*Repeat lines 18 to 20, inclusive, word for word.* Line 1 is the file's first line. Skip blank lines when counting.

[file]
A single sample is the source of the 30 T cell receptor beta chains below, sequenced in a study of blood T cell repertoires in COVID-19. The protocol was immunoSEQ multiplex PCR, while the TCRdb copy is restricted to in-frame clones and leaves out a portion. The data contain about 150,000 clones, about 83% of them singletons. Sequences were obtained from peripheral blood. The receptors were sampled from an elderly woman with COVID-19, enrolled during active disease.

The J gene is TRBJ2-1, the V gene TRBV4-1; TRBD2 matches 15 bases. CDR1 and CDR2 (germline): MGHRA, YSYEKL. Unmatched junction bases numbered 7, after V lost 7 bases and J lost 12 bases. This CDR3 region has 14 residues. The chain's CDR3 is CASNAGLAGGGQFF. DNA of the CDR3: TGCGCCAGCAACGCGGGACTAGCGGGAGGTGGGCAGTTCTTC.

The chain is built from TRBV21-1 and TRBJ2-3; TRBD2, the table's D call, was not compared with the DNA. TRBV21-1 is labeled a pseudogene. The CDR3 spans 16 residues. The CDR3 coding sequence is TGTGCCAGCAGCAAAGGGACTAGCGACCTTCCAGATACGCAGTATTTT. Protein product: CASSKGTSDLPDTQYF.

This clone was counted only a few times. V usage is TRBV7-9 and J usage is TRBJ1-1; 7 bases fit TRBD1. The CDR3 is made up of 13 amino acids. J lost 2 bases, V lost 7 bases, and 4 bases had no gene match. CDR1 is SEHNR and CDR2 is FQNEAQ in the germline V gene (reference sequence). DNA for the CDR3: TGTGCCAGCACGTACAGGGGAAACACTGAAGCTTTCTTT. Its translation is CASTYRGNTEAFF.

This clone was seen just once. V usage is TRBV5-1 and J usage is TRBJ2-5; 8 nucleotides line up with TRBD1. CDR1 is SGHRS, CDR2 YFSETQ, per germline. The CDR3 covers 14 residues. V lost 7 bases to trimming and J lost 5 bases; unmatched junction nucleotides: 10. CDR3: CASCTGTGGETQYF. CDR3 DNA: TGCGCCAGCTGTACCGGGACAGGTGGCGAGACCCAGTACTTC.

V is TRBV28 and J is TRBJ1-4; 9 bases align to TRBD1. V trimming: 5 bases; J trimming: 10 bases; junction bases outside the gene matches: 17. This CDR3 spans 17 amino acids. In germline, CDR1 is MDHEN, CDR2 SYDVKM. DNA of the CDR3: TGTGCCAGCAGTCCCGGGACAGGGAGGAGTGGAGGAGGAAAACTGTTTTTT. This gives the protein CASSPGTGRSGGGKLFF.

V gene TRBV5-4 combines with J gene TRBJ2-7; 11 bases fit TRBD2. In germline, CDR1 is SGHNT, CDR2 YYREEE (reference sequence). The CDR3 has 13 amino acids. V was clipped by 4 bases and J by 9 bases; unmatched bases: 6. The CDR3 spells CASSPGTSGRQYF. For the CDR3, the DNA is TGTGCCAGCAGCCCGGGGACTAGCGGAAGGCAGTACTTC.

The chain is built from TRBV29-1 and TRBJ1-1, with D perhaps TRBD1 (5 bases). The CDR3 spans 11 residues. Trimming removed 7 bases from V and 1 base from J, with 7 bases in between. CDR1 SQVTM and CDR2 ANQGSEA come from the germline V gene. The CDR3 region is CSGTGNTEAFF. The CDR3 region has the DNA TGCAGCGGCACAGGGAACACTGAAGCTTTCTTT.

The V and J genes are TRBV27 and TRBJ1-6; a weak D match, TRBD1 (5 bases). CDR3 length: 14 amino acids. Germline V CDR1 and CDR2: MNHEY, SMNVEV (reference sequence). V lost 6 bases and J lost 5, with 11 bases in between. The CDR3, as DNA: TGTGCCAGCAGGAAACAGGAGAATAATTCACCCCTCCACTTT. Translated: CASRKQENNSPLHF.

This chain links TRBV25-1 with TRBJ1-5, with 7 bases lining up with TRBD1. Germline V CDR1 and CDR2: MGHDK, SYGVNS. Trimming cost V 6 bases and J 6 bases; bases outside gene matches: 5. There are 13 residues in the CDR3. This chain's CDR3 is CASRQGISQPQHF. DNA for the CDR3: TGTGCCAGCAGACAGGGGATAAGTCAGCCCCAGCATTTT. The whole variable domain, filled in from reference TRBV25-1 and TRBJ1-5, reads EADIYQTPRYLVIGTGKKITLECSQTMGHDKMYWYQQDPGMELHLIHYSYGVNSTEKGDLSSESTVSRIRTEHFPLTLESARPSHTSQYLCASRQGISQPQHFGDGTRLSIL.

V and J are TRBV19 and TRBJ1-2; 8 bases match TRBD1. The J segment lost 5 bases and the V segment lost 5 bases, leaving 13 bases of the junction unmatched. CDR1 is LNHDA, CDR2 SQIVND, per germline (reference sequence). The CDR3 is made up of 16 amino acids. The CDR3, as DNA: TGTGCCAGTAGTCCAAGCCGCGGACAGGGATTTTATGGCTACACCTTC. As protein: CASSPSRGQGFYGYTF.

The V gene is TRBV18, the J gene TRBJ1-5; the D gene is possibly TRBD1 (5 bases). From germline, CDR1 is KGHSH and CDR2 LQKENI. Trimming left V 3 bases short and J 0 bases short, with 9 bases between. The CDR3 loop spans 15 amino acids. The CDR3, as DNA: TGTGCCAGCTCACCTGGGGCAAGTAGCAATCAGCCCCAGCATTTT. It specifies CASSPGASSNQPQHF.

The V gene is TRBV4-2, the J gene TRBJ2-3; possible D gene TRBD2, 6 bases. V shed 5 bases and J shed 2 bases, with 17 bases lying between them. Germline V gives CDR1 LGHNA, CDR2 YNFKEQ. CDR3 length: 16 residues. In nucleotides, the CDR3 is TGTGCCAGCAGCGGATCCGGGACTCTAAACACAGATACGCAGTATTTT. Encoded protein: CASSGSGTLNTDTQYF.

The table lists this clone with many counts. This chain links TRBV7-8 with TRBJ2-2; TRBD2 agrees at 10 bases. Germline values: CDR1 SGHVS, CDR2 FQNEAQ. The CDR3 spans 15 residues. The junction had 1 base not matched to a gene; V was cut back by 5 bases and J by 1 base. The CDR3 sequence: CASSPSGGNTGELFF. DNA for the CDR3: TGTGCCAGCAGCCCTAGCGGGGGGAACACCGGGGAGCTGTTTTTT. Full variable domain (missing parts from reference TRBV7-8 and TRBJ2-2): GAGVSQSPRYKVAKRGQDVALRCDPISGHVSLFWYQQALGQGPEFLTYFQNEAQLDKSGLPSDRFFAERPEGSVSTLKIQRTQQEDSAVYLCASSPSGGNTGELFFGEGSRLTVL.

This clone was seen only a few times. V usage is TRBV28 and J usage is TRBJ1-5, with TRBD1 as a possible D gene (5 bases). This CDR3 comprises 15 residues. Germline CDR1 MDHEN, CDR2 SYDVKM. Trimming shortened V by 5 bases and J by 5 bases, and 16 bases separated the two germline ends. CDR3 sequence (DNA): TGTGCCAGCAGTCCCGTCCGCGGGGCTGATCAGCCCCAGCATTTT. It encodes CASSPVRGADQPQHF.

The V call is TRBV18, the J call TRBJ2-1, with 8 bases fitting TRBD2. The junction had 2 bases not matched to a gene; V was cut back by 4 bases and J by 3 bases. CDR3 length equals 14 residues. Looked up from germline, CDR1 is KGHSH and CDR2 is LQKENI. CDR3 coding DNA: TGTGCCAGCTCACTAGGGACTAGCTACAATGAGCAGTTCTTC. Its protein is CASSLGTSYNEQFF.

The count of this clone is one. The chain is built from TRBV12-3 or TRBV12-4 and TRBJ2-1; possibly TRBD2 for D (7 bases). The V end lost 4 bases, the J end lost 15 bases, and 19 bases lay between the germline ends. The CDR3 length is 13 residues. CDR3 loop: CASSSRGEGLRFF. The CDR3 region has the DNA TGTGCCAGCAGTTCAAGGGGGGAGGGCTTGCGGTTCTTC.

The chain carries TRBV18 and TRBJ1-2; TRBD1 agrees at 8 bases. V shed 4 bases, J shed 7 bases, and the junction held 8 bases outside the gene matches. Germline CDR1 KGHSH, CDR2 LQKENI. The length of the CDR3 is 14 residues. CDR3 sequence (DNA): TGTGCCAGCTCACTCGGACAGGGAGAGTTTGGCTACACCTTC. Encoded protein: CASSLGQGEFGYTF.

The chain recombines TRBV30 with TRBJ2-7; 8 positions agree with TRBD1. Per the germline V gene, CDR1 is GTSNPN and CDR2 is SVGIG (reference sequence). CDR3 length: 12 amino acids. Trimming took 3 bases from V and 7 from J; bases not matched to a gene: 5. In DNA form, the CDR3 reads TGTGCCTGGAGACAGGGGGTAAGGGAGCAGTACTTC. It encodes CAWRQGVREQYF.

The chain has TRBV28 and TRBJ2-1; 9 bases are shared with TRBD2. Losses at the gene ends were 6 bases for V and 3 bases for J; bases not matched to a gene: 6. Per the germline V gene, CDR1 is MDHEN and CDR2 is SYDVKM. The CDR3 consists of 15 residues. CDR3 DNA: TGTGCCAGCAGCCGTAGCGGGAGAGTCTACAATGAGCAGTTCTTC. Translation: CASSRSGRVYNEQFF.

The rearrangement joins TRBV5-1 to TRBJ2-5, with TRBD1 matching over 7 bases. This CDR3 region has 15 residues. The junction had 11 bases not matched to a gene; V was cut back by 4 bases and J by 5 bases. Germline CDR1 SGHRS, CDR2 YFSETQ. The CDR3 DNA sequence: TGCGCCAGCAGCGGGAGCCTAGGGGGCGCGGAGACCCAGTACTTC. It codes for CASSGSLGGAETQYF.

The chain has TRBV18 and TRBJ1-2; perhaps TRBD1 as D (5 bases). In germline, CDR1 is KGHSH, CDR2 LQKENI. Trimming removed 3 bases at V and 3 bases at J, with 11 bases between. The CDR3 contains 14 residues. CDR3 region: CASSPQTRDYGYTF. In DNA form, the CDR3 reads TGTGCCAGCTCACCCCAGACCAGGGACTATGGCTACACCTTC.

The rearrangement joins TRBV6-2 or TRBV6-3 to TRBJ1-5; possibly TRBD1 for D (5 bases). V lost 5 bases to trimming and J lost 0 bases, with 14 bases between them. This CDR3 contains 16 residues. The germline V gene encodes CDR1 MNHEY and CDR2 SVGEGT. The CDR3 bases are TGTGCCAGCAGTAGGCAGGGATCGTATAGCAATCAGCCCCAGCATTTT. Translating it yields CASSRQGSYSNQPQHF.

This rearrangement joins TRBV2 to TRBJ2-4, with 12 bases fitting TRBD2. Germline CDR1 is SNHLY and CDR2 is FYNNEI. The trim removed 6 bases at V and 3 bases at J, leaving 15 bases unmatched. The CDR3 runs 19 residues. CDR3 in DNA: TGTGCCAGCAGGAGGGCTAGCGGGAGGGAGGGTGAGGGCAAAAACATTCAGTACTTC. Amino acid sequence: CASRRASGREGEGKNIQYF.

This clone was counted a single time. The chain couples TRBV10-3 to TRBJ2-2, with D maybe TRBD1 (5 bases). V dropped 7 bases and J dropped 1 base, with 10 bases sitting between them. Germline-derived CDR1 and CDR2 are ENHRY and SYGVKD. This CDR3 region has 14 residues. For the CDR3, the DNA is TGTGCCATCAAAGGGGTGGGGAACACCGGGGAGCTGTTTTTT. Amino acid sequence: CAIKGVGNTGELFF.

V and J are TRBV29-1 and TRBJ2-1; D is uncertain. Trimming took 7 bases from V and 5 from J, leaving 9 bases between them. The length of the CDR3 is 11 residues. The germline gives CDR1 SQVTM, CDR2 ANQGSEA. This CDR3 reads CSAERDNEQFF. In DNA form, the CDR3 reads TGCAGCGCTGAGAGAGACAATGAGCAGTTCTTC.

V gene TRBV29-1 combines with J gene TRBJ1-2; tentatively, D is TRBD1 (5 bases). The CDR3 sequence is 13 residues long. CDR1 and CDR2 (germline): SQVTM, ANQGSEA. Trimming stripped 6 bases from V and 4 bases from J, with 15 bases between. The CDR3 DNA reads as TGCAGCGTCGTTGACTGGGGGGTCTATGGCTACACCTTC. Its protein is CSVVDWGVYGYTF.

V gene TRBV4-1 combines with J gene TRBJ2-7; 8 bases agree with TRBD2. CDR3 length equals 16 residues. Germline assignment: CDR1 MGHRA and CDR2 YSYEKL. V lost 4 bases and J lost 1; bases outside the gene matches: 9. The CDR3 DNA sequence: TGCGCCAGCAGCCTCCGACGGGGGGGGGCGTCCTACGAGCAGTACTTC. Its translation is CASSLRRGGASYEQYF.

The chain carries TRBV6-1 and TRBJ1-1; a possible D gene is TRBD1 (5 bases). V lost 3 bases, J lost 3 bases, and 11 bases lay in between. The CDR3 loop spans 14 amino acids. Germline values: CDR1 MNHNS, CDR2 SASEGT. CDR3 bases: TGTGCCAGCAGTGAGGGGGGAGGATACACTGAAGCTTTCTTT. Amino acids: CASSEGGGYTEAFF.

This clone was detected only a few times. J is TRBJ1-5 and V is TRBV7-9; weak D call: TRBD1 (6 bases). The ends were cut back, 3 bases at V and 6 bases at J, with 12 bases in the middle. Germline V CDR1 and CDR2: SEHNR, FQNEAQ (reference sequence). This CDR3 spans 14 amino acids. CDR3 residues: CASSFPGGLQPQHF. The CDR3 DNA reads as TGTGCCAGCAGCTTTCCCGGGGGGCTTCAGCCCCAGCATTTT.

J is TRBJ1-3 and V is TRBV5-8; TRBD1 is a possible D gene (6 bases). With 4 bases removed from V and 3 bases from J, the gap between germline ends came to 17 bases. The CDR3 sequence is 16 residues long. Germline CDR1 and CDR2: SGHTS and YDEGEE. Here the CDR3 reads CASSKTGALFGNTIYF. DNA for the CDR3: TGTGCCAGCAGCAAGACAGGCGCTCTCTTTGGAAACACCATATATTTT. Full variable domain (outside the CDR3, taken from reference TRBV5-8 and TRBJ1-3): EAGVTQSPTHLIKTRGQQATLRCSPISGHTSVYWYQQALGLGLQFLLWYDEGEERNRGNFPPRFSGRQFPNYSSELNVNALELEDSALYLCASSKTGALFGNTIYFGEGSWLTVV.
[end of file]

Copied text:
The chain carries TRBV18 and TRBJ1-2; TRBD1 agrees at 8 bases. V shed 4 bases, J shed 7 bases, and the junction held 8 bases outside the gene matches. Germline CDR1 KGHSH, CDR2 LQKENI. The length of the CDR3 is 14 residues. CDR3 sequence (DNA): TGTGCCAGCTCACTCGGACAGGGAGAGTTTGGCTACACCTTC. Encoded protein: CASSLGQGEFGYTF.

The chain recombines TRBV30 with TRBJ2-7; 8 positions agree with TRBD1. Per the germline V gene, CDR1 is GTSNPN and CDR2 is SVGIG (reference sequence). CDR3 length: 12 amino acids. Trimming took 3 bases from V and 7 from J; bases not matched to a gene: 5. In DNA form, the CDR3 reads TGTGCCTGGAGACAGGGGGTAAGGGAGCAGTACTTC. It encodes CAWRQGVREQYF.

The chain has TRBV28 and TRBJ2-1; 9 bases are shared with TRBD2. Losses at the gene ends were 6 bases for V and 3 bases for J; bases not matched to a gene: 6. Per the germline V gene, CDR1 is MDHEN and CDR2 is SYDVKM. The CDR3 consists of 15 residues. CDR3 DNA: TGTGCCAGCAGCCGTAGCGGGAGAGTCTACAATGAGCAGTTCTTC. Translation: CASSRSGRVYNEQFF.